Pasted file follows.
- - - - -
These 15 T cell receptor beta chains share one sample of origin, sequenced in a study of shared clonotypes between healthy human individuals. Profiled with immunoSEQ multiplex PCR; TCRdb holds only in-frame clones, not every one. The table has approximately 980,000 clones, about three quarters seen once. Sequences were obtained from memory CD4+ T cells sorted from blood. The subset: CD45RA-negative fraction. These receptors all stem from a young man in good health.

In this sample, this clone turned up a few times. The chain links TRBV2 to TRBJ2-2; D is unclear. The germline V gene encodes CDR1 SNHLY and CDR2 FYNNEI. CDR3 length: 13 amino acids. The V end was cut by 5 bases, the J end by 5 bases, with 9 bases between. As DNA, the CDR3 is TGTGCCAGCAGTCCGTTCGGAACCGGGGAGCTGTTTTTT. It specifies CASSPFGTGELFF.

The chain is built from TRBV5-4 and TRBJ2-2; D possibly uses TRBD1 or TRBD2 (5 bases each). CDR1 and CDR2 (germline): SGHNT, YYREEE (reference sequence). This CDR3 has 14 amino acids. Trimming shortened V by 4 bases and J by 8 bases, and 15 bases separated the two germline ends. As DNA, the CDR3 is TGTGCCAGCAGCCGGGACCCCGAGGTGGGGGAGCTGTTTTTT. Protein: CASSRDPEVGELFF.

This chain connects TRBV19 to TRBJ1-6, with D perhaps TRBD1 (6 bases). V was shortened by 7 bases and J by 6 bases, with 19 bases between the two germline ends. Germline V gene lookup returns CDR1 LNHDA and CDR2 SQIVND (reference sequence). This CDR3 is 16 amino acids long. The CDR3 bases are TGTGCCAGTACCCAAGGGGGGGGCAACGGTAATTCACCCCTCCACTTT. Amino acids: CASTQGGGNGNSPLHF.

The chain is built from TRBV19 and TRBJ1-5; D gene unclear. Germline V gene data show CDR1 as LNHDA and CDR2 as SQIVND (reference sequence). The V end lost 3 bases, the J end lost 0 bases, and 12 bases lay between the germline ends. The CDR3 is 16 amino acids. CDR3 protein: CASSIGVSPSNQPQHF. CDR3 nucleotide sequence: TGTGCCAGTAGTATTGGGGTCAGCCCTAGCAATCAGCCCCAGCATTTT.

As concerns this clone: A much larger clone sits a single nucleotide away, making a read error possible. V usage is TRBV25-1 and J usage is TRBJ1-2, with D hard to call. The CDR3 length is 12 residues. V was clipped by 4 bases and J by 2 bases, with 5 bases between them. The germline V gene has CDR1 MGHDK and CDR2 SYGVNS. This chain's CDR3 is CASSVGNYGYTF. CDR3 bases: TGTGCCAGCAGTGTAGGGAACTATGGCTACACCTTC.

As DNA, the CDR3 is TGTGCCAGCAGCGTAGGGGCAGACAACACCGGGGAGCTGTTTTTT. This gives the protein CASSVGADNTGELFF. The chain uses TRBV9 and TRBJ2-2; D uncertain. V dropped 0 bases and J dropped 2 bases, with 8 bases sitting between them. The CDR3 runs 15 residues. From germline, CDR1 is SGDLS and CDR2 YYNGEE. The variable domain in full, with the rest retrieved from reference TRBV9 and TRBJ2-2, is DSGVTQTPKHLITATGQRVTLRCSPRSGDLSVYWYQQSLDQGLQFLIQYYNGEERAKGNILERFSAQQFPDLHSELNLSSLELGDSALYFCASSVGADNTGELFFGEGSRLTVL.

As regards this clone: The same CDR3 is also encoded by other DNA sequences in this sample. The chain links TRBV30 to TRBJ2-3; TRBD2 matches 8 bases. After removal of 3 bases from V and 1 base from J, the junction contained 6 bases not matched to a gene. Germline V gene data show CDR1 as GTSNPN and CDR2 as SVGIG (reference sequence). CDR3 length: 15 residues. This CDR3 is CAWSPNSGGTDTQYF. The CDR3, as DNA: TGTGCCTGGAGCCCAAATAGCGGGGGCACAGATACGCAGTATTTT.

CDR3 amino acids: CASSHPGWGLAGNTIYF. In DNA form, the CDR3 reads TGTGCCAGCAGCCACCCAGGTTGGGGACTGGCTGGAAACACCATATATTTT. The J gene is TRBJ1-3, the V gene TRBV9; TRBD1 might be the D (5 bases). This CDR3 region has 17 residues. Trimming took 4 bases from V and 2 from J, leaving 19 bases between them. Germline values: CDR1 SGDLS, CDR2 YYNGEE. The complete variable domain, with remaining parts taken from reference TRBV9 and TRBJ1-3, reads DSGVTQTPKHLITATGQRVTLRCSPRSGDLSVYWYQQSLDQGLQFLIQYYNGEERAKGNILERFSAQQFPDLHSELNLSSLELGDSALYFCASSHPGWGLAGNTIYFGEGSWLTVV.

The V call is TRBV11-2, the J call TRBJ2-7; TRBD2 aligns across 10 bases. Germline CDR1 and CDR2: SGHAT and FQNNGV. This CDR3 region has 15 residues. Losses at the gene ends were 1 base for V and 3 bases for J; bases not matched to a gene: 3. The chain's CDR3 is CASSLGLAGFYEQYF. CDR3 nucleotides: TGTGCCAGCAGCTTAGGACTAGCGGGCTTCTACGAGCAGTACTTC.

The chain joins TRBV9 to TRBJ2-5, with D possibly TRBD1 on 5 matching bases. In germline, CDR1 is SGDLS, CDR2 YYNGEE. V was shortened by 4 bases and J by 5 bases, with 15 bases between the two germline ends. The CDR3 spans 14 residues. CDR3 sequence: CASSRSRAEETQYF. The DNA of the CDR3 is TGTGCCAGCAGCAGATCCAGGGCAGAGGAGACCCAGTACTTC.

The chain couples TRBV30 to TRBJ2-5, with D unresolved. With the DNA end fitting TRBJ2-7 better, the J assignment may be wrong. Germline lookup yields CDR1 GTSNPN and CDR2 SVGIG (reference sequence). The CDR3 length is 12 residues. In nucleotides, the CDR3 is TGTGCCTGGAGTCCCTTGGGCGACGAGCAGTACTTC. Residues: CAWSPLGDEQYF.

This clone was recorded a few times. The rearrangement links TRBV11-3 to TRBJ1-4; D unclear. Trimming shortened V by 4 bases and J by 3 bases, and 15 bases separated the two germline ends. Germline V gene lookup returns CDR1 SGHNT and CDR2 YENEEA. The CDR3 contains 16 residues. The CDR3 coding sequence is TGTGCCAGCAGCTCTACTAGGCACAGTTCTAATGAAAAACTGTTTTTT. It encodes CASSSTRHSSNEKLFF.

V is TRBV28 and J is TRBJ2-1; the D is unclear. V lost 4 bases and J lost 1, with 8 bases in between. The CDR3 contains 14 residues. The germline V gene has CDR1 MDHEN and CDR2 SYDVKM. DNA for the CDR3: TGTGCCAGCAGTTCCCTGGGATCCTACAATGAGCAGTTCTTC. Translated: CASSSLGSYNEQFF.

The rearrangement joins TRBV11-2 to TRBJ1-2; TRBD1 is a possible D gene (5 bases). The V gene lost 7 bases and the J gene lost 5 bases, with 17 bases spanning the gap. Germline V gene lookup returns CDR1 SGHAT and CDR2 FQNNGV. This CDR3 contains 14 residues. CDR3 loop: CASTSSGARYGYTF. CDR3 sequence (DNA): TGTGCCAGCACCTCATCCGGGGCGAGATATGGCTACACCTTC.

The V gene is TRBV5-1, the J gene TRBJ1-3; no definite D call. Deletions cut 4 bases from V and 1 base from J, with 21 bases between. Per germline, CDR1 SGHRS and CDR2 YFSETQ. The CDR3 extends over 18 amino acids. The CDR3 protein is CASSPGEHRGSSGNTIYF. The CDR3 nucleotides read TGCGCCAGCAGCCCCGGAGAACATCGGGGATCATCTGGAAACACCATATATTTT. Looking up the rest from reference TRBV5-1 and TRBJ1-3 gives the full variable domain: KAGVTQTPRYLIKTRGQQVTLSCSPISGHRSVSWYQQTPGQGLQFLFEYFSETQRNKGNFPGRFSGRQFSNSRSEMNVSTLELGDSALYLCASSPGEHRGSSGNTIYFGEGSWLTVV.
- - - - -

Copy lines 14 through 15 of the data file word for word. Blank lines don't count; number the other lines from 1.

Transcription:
V is TRBV28 and J is TRBJ2-1; the D is unclear. V lost 4 bases and J lost 1, with 8 bases in between. The CDR3 contains 14 residues. The germline V gene has CDR1 MDHEN and CDR2 SYDVKM. DNA for the CDR3: TGTGCCAGCAGTTCCCTGGGATCCTACAATGAGCAGTTCTTC. Translated: CASSSLGSYNEQFF.

The rearrangement joins TRBV11-2 to TRBJ1-2; TRBD1 is a possible D gene (5 bases). The V gene lost 7 bases and the J gene lost 5 bases, with 17 bases spanning the gap. Germline V gene lookup returns CDR1 SGHAT and CDR2 FQNNGV. This CDR3 contains 14 residues. CDR3 loop: CASTSSGARYGYTF. CDR3 sequence (DNA): TGTGCCAGCACCTCATCCGGGGCGAGATATGGCTACACCTTC.